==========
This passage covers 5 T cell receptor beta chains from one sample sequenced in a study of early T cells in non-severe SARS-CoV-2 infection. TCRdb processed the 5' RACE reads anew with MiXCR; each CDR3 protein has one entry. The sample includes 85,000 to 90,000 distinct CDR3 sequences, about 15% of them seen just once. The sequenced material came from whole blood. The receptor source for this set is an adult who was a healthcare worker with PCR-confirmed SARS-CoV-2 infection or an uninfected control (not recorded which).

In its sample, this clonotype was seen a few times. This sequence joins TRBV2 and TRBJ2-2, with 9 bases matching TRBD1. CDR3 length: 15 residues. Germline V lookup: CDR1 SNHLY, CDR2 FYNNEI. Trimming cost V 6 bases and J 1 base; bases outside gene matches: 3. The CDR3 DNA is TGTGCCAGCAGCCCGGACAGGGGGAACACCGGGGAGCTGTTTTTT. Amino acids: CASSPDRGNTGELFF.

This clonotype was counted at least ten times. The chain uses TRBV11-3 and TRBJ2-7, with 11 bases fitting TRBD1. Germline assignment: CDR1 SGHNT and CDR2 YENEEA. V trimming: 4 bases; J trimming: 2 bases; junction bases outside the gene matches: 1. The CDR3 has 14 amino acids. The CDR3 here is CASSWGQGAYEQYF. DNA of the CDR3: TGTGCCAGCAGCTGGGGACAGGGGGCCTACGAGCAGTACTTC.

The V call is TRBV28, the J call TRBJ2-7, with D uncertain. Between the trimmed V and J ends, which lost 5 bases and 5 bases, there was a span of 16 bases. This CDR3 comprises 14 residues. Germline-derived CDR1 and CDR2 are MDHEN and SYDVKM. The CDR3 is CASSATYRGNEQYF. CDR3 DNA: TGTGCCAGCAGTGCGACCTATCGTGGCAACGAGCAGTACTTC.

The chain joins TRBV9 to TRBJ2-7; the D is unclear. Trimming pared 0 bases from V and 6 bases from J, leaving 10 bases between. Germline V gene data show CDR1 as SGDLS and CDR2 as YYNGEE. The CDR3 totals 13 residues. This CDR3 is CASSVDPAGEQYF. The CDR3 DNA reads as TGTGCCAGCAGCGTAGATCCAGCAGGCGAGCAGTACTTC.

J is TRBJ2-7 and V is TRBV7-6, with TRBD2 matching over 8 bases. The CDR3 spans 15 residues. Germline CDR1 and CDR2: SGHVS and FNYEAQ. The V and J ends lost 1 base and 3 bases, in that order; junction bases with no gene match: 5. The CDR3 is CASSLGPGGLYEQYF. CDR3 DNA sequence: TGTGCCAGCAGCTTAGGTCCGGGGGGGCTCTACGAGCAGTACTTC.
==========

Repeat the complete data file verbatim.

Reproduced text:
This passage covers 5 T cell receptor beta chains from one sample sequenced in a study of early T cells in non-severe SARS-CoV-2 infection. TCRdb processed the 5' RACE reads anew with MiXCR; each CDR3 protein has one entry. The sample includes 85,000 to 90,000 distinct CDR3 sequences, about 15% of them seen just once. The sequenced material came from whole blood. The receptor source for this set is an adult who was a healthcare worker with PCR-confirmed SARS-CoV-2 infection or an uninfected control (not recorded which).

In its sample, this clonotype was seen a few times. This sequence joins TRBV2 and TRBJ2-2, with 9 bases matching TRBD1. CDR3 length: 15 residues. Germline V lookup: CDR1 SNHLY, CDR2 FYNNEI. Trimming cost V 6 bases and J 1 base; bases outside gene matches: 3. The CDR3 DNA is TGTGCCAGCAGCCCGGACAGGGGGAACACCGGGGAGCTGTTTTTT. Amino acids: CASSPDRGNTGELFF.

This clonotype was counted at least ten times. The chain uses TRBV11-3 and TRBJ2-7, with 11 bases fitting TRBD1. Germline assignment: CDR1 SGHNT and CDR2 YENEEA. V trimming: 4 bases; J trimming: 2 bases; junction bases outside the gene matches: 1. The CDR3 has 14 amino acids. The CDR3 here is CASSWGQGAYEQYF. DNA of the CDR3: TGTGCCAGCAGCTGGGGACAGGGGGCCTACGAGCAGTACTTC.

The V call is TRBV28, the J call TRBJ2-7, with D uncertain. Between the trimmed V and J ends, which lost 5 bases and 5 bases, there was a span of 16 bases. This CDR3 comprises 14 residues. Germline-derived CDR1 and CDR2 are MDHEN and SYDVKM. The CDR3 is CASSATYRGNEQYF. CDR3 DNA: TGTGCCAGCAGTGCGACCTATCGTGGCAACGAGCAGTACTTC.

The chain joins TRBV9 to TRBJ2-7; the D is unclear. Trimming pared 0 bases from V and 6 bases from J, leaving 10 bases between. Germline V gene data show CDR1 as SGDLS and CDR2 as YYNGEE. The CDR3 totals 13 residues. This CDR3 is CASSVDPAGEQYF. The CDR3 DNA reads as TGTGCCAGCAGCGTAGATCCAGCAGGCGAGCAGTACTTC.

J is TRBJ2-7 and V is TRBV7-6, with TRBD2 matching over 8 bases. The CDR3 spans 15 residues. Germline CDR1 and CDR2: SGHVS and FNYEAQ. The V and J ends lost 1 base and 3 bases, in that order; junction bases with no gene match: 5. The CDR3 is CASSLGPGGLYEQYF. CDR3 DNA sequence: TGTGCCAGCAGCTTAGGTCCGGGGGGGCTCTACGAGCAGTACTTC.